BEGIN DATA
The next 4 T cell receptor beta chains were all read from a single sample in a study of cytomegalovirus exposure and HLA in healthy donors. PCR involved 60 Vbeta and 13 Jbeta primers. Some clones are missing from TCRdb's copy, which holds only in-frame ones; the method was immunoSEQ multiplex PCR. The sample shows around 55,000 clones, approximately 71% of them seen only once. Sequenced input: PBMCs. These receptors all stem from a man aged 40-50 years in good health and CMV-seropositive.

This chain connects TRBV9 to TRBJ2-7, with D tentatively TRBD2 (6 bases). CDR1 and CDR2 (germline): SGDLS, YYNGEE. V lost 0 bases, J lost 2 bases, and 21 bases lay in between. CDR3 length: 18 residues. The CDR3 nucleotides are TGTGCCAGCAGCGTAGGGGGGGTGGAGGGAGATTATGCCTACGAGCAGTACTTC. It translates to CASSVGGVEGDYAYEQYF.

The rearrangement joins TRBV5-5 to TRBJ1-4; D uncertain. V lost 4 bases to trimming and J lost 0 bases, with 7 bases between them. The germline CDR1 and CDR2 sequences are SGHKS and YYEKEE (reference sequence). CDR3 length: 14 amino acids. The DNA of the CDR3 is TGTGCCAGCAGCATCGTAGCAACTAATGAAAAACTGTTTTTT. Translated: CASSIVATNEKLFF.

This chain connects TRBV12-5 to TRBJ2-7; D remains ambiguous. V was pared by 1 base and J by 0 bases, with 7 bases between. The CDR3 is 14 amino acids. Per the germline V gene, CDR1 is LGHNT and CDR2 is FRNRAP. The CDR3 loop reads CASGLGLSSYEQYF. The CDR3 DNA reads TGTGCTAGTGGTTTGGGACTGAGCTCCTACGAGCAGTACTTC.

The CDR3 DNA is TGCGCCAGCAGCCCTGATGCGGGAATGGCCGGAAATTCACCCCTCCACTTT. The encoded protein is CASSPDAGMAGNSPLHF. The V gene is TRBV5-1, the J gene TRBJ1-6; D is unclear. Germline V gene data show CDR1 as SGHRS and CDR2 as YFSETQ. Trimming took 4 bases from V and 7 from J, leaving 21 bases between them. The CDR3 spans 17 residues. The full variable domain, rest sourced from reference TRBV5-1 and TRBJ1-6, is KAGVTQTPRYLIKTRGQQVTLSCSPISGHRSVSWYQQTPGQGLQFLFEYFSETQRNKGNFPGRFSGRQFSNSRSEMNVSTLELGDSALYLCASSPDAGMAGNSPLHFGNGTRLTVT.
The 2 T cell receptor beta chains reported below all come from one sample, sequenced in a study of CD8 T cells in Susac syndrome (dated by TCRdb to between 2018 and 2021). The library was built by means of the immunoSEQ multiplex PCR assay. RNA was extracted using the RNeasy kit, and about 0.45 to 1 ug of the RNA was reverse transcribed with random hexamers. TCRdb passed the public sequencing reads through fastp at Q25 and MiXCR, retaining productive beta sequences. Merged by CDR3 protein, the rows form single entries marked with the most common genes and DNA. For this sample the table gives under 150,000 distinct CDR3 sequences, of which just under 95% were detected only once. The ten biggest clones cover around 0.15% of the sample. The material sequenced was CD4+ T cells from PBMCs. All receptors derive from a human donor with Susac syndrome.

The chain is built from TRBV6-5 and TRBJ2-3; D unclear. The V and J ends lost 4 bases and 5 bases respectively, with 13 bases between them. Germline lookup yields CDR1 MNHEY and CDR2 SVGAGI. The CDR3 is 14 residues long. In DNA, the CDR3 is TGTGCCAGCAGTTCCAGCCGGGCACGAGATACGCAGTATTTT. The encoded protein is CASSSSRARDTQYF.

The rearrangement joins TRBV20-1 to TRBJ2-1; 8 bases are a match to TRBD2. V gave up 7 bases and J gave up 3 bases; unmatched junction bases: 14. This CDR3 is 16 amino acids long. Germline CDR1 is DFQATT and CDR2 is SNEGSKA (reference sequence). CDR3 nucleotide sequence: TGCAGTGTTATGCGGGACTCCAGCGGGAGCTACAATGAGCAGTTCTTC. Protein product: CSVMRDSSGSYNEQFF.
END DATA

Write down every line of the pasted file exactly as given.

The next 4 T cell receptor beta chains were all read from a single sample in a study of cytomegalovirus exposure and HLA in healthy donors. PCR involved 60 Vbeta and 13 Jbeta primers. Some clones are missing from TCRdb's copy, which holds only in-frame ones; the method was immunoSEQ multiplex PCR. The sample shows around 55,000 clones, approximately 71% of them seen only once. Sequenced input: PBMCs. These receptors all stem from a man aged 40-50 years in good health and CMV-seropositive.

This chain connects TRBV9 to TRBJ2-7, with D tentatively TRBD2 (6 bases). CDR1 and CDR2 (germline): SGDLS, YYNGEE. V lost 0 bases, J lost 2 bases, and 21 bases lay in between. CDR3 length: 18 residues. The CDR3 nucleotides are TGTGCCAGCAGCGTAGGGGGGGTGGAGGGAGATTATGCCTACGAGCAGTACTTC. It translates to CASSVGGVEGDYAYEQYF.

The rearrangement joins TRBV5-5 to TRBJ1-4; D uncertain. V lost 4 bases to trimming and J lost 0 bases, with 7 bases between them. The germline CDR1 and CDR2 sequences are SGHKS and YYEKEE (reference sequence). CDR3 length: 14 amino acids. The DNA of the CDR3 is TGTGCCAGCAGCATCGTAGCAACTAATGAAAAACTGTTTTTT. Translated: CASSIVATNEKLFF.

This chain connects TRBV12-5 to TRBJ2-7; D remains ambiguous. V was pared by 1 base and J by 0 bases, with 7 bases between. The CDR3 is 14 amino acids. Per the germline V gene, CDR1 is LGHNT and CDR2 is FRNRAP. The CDR3 loop reads CASGLGLSSYEQYF. The CDR3 DNA reads TGTGCTAGTGGTTTGGGACTGAGCTCCTACGAGCAGTACTTC.

The CDR3 DNA is TGCGCCAGCAGCCCTGATGCGGGAATGGCCGGAAATTCACCCCTCCACTTT. The encoded protein is CASSPDAGMAGNSPLHF. The V gene is TRBV5-1, the J gene TRBJ1-6; D is unclear. Germline V gene data show CDR1 as SGHRS and CDR2 as YFSETQ. Trimming took 4 bases from V and 7 from J, leaving 21 bases between them. The CDR3 spans 17 residues. The full variable domain, rest sourced from reference TRBV5-1 and TRBJ1-6, is KAGVTQTPRYLIKTRGQQVTLSCSPISGHRSVSWYQQTPGQGLQFLFEYFSETQRNKGNFPGRFSGRQFSNSRSEMNVSTLELGDSALYLCASSPDAGMAGNSPLHFGNGTRLTVT.
The 2 T cell receptor beta chains reported below all come from one sample, sequenced in a study of CD8 T cells in Susac syndrome (dated by TCRdb to between 2018 and 2021). The library was built by means of the immunoSEQ multiplex PCR assay. RNA was extracted using the RNeasy kit, and about 0.45 to 1 ug of the RNA was reverse transcribed with random hexamers. TCRdb passed the public sequencing reads through fastp at Q25 and MiXCR, retaining productive beta sequences. Merged by CDR3 protein, the rows form single entries marked with the most common genes and DNA. For this sample the table gives under 150,000 distinct CDR3 sequences, of which just under 95% were detected only once. The ten biggest clones cover around 0.15% of the sample. The material sequenced was CD4+ T cells from PBMCs. All receptors derive from a human donor with Susac syndrome.

The chain is built from TRBV6-5 and TRBJ2-3; D unclear. The V and J ends lost 4 bases and 5 bases respectively, with 13 bases between them. Germline lookup yields CDR1 MNHEY and CDR2 SVGAGI. The CDR3 is 14 residues long. In DNA, the CDR3 is TGTGCCAGCAGTTCCAGCCGGGCACGAGATACGCAGTATTTT. The encoded protein is CASSSSRARDTQYF.

The rearrangement joins TRBV20-1 to TRBJ2-1; 8 bases are a match to TRBD2. V gave up 7 bases and J gave up 3 bases; unmatched junction bases: 14. This CDR3 is 16 amino acids long. Germline CDR1 is DFQATT and CDR2 is SNEGSKA (reference sequence). CDR3 nucleotide sequence: TGCAGTGTTATGCGGGACTCCAGCGGGAGCTACAATGAGCAGTTCTTC. Protein product: CSVMRDSSGSYNEQFF.